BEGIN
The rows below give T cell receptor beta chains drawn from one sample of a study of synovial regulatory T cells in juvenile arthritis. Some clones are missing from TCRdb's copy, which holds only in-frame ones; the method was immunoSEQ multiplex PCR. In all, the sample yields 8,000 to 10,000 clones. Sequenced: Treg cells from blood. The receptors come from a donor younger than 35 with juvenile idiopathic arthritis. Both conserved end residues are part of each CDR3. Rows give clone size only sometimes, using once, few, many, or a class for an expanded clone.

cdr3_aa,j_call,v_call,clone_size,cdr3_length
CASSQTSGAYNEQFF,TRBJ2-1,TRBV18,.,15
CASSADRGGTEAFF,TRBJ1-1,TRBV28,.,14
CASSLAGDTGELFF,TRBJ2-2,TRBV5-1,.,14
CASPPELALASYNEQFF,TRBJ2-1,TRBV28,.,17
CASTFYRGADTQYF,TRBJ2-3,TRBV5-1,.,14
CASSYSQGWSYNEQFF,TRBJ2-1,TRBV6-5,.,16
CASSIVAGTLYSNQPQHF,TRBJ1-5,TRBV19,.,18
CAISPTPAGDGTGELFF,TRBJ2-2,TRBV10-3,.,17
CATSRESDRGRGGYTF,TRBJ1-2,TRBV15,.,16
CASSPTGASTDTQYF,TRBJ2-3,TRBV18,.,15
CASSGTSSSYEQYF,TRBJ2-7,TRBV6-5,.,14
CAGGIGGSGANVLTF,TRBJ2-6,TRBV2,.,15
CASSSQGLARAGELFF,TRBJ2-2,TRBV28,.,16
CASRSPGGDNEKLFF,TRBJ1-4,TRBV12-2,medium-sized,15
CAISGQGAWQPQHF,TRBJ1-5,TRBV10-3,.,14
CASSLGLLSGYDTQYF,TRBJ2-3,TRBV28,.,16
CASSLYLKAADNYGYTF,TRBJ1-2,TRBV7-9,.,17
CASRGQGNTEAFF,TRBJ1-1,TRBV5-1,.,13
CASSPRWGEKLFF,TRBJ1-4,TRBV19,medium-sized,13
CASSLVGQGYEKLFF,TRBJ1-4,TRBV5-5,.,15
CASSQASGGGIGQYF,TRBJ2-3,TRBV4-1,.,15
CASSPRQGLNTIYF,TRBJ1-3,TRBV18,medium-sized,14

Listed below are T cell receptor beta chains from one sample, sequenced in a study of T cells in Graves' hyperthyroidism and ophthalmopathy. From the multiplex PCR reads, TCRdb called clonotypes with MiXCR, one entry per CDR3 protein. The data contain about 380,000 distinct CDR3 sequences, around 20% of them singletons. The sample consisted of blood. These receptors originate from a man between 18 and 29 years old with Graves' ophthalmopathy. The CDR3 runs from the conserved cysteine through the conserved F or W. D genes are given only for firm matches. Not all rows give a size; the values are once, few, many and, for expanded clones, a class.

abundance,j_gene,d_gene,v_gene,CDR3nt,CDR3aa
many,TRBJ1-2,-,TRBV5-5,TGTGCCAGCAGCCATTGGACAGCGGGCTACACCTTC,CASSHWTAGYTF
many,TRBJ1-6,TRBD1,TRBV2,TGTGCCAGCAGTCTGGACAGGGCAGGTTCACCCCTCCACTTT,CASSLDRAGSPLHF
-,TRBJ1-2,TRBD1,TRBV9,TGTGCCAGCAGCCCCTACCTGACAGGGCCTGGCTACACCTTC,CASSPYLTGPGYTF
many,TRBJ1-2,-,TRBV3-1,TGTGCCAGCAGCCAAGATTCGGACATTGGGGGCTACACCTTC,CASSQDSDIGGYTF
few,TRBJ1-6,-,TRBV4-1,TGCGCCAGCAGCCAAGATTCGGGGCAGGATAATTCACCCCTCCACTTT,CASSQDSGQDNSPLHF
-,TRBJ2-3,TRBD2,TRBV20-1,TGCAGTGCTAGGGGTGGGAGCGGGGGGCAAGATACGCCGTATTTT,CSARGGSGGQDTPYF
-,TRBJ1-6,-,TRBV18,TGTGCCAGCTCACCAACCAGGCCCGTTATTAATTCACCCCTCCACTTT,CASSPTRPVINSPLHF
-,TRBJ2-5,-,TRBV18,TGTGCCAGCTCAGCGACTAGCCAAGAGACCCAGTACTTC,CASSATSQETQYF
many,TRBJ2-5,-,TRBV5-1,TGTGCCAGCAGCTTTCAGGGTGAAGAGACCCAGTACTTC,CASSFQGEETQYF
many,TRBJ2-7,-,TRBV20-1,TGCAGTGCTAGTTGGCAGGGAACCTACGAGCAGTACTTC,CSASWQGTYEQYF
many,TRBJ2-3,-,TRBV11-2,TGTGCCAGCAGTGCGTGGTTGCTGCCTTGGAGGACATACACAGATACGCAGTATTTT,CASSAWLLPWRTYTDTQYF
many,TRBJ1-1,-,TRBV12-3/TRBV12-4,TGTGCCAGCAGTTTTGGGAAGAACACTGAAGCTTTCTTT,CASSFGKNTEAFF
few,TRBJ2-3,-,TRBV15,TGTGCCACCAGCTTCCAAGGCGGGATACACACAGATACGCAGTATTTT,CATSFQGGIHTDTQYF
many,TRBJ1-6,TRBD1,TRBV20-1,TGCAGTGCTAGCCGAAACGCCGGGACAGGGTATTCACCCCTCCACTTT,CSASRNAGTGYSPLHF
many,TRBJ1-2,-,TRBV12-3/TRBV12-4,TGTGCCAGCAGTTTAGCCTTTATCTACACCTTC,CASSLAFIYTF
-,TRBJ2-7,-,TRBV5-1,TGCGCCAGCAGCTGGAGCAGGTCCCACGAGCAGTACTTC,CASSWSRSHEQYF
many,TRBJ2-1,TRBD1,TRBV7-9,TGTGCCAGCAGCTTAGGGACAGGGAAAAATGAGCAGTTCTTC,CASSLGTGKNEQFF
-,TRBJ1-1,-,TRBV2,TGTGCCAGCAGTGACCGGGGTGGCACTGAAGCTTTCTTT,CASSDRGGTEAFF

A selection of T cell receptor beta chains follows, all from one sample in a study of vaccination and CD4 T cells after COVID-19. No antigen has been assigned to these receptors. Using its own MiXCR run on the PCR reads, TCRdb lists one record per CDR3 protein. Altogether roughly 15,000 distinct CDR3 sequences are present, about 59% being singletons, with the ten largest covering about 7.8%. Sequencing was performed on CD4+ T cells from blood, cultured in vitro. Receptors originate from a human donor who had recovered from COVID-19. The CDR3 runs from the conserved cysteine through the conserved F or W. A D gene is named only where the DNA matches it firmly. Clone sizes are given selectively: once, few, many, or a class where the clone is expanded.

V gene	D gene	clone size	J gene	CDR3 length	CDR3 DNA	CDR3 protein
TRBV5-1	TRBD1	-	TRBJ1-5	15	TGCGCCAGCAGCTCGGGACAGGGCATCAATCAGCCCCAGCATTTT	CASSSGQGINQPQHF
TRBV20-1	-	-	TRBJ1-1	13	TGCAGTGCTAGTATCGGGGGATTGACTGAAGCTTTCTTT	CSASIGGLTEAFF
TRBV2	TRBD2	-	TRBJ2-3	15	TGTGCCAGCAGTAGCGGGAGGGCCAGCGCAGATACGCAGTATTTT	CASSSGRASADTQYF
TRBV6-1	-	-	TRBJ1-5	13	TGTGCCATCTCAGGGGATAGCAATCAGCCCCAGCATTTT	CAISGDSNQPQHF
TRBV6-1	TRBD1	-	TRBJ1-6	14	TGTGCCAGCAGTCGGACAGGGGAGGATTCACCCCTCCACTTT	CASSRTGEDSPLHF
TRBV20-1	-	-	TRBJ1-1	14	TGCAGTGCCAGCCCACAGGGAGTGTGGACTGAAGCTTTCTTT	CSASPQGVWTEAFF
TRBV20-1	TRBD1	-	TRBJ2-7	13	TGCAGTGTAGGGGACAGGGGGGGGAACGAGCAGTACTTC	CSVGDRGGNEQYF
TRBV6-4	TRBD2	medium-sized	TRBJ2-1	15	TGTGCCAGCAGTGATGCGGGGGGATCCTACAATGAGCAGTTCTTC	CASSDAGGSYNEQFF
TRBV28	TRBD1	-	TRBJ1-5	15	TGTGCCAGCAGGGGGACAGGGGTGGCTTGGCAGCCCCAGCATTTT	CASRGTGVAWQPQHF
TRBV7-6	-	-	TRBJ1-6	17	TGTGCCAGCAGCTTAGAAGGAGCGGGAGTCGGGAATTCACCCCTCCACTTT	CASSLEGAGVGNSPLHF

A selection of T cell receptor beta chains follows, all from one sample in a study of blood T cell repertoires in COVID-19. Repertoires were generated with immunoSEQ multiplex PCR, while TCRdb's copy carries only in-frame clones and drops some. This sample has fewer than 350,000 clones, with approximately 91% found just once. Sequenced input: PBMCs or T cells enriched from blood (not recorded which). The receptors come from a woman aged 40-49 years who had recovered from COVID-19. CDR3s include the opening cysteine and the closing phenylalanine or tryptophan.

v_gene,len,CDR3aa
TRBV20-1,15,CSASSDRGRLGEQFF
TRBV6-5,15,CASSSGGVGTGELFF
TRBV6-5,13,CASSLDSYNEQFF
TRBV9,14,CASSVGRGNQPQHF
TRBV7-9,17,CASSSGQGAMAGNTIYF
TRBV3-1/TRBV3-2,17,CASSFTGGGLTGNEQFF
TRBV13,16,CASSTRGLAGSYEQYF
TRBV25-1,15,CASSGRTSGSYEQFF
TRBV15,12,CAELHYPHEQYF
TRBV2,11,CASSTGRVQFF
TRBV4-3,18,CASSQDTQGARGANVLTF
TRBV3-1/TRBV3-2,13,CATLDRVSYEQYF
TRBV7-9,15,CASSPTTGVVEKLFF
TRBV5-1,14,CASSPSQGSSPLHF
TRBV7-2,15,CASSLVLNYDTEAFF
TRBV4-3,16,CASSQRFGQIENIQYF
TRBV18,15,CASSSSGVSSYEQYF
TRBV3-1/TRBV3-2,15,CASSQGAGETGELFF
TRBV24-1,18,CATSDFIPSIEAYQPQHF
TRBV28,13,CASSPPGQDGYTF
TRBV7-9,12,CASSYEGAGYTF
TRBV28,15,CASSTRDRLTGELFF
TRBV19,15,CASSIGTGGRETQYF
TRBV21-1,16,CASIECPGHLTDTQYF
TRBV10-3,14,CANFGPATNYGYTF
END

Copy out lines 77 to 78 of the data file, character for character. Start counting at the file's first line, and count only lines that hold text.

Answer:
TRBV24-1,18,CATSDFIPSIEAYQPQHF
TRBV28,13,CASSPPGQDGYTF